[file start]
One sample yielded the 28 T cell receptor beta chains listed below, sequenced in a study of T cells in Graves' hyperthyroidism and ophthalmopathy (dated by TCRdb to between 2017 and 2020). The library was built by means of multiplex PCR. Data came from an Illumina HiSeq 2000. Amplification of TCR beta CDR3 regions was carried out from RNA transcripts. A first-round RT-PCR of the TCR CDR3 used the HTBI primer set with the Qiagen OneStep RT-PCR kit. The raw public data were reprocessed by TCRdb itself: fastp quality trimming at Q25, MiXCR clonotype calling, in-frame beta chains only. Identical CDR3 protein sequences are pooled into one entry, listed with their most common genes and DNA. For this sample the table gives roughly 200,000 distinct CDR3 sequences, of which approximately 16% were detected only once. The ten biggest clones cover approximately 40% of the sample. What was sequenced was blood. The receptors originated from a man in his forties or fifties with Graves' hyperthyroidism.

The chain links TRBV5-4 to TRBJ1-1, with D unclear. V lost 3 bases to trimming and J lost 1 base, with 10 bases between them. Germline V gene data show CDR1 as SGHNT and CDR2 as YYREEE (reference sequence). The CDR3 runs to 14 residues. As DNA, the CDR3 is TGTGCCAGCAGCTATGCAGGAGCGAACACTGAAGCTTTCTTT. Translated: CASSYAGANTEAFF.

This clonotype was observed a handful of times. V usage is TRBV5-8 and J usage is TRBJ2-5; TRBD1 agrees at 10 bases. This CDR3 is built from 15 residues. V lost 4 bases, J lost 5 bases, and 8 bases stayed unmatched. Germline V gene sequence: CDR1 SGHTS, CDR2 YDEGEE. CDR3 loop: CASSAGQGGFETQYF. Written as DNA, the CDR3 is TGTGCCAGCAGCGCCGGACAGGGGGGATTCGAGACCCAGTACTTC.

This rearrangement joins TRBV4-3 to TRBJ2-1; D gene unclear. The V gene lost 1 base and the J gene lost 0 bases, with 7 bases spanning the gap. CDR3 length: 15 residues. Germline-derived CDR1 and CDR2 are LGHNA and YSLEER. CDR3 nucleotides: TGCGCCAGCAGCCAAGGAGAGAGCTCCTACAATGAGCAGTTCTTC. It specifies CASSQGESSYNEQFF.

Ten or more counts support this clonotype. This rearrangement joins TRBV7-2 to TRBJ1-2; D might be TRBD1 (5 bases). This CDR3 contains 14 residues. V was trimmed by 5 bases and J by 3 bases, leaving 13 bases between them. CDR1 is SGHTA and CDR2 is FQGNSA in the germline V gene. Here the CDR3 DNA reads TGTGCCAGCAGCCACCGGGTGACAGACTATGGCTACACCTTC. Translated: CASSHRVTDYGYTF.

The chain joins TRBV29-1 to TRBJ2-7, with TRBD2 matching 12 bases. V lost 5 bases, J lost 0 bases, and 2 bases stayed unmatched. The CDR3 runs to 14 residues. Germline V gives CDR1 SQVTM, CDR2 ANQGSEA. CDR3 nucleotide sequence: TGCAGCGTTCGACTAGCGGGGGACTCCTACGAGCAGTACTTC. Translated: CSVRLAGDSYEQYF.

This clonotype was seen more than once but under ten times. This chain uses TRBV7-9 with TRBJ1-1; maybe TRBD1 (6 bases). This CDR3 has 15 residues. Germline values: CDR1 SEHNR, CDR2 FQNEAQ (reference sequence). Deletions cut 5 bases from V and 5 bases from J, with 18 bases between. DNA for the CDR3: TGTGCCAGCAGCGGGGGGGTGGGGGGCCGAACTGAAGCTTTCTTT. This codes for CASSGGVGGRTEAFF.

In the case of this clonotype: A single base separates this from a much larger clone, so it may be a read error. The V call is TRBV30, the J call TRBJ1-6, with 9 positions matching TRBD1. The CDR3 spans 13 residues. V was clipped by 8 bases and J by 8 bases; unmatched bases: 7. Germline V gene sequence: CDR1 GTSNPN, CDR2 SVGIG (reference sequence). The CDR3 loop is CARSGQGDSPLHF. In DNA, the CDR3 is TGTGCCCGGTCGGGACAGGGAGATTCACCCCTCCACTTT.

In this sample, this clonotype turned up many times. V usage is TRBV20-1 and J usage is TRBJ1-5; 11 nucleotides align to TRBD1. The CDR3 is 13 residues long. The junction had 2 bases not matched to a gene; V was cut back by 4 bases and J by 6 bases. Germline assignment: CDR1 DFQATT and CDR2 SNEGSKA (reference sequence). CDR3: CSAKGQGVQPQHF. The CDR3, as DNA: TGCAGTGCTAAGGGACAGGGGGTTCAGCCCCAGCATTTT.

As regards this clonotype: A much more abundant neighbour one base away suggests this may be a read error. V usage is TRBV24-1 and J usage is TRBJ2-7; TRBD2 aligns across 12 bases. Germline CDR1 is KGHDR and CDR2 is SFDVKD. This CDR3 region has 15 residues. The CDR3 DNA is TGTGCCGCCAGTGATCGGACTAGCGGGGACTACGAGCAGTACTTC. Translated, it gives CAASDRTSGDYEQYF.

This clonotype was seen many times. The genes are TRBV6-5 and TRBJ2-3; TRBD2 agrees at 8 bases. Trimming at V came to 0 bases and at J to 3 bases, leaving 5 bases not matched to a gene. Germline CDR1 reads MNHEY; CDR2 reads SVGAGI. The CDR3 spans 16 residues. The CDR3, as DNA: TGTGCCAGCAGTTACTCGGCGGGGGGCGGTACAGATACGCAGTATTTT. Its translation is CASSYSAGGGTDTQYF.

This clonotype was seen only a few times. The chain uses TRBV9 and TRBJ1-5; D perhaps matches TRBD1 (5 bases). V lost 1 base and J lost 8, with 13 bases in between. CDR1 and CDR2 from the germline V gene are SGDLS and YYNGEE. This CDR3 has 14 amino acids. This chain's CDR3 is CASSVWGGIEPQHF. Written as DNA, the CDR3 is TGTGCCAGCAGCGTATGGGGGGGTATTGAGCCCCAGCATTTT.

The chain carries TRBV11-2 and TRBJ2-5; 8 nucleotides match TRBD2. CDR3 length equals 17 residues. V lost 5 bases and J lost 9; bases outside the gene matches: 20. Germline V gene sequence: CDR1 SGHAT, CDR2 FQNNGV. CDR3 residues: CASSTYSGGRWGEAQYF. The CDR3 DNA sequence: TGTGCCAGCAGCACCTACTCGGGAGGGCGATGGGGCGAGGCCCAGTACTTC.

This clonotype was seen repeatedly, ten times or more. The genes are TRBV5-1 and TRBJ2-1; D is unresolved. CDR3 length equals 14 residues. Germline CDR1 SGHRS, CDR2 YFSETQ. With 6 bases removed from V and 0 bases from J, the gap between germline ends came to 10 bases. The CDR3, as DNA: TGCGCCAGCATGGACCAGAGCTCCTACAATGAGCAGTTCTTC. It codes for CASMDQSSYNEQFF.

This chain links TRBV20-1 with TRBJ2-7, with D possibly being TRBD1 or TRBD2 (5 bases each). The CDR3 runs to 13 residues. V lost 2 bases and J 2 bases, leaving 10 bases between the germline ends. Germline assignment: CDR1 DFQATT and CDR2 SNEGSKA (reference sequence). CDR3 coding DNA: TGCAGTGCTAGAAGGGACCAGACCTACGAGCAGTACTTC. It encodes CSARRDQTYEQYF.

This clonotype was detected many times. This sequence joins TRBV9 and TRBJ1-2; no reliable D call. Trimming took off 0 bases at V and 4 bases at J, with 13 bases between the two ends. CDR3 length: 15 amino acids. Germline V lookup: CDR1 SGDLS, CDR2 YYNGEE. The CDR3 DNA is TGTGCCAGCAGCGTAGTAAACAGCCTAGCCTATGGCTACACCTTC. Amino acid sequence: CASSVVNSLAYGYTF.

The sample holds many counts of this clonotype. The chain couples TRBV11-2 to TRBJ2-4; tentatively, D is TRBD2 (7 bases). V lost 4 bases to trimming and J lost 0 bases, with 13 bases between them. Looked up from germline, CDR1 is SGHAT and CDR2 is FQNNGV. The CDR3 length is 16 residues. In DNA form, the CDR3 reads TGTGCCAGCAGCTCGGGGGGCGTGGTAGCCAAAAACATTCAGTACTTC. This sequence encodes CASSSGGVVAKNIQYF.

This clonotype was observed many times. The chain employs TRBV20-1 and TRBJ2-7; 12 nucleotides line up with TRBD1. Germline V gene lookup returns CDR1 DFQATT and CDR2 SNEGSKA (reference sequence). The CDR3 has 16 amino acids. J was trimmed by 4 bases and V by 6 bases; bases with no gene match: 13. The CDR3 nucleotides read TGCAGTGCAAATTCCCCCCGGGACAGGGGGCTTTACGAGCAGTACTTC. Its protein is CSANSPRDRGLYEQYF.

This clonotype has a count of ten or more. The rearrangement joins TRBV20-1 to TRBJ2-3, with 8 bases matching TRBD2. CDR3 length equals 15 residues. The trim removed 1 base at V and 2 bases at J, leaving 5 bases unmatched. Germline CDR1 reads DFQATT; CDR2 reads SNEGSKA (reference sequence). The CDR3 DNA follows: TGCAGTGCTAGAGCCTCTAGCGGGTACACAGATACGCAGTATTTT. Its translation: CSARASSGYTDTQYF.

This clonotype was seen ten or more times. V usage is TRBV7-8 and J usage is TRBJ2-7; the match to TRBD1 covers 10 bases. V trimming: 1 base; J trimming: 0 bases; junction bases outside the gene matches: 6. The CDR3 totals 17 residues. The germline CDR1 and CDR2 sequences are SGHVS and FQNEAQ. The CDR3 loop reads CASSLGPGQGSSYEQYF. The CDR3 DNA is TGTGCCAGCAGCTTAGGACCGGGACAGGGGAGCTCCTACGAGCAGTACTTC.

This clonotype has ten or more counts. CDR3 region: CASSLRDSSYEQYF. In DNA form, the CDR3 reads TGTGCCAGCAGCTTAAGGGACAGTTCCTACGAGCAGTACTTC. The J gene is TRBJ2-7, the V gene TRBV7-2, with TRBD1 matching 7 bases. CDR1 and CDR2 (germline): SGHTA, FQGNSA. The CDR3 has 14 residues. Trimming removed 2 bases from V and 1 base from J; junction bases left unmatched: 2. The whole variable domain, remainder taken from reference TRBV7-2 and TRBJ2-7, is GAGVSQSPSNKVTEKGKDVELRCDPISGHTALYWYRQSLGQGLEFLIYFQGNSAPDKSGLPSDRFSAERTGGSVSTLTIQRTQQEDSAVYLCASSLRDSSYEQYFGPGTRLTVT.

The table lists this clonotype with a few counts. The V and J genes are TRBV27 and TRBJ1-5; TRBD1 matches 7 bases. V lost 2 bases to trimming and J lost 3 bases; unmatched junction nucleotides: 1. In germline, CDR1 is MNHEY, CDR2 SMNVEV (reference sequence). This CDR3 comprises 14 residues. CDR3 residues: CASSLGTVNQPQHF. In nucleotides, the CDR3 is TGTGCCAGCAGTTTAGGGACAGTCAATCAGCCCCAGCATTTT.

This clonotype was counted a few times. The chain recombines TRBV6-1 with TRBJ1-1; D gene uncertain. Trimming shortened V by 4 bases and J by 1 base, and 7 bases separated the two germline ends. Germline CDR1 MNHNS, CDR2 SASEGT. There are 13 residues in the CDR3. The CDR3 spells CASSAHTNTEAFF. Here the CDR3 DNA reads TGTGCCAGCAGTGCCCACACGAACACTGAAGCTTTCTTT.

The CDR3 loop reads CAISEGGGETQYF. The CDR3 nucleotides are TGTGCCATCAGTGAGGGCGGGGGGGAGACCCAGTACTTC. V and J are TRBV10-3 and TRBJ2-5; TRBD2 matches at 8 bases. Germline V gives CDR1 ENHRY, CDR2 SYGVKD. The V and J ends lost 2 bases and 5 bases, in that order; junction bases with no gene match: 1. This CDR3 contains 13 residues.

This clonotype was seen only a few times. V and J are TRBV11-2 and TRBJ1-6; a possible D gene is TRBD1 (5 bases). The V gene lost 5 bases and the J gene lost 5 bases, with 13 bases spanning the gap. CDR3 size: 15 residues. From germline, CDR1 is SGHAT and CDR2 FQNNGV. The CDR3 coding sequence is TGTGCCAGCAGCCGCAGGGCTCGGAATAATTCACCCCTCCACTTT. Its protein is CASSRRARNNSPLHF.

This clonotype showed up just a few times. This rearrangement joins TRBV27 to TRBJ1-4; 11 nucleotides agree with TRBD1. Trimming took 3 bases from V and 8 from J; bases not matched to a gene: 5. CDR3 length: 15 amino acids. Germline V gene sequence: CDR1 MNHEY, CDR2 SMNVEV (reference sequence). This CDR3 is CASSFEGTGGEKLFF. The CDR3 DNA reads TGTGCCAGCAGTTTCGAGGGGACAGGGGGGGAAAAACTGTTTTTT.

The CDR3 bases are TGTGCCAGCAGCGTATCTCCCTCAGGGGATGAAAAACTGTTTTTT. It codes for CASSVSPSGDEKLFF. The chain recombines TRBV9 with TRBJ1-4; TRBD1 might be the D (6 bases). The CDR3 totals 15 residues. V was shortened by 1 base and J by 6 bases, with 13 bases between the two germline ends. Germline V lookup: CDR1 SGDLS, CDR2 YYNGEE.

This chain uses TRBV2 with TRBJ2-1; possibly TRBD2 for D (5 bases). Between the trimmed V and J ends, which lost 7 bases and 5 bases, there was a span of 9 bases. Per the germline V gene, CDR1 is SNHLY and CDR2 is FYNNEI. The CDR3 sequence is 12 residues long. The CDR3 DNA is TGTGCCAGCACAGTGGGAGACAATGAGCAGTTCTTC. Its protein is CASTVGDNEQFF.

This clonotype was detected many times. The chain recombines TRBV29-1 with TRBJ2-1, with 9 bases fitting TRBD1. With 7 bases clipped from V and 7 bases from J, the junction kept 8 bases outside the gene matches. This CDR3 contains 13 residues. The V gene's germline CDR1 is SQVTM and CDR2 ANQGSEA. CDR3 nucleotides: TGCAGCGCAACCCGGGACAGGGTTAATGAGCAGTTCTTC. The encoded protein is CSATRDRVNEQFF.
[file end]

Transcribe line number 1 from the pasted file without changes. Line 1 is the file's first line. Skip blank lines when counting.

One sample yielded the 28 T cell receptor beta chains listed below, sequenced in a study of T cells in Graves' hyperthyroidism and ophthalmopathy (dated by TCRdb to between 2017 and 2020). The library was built by means of multiplex PCR. Data came from an Illumina HiSeq 2000. Amplification of TCR beta CDR3 regions was carried out from RNA transcripts. A first-round RT-PCR of the TCR CDR3 used the HTBI primer set with the Qiagen OneStep RT-PCR kit. The raw public data were reprocessed by TCRdb itself: fastp quality trimming at Q25, MiXCR clonotype calling, in-frame beta chains only. Identical CDR3 protein sequences are pooled into one entry, listed with their most common genes and DNA. For this sample the table gives roughly 200,000 distinct CDR3 sequences, of which approximately 16% were detected only once. The ten biggest clones cover approximately 40% of the sample. What was sequenced was blood. The receptors originated from a man in his forties or fifties with Graves' hyperthyroidism.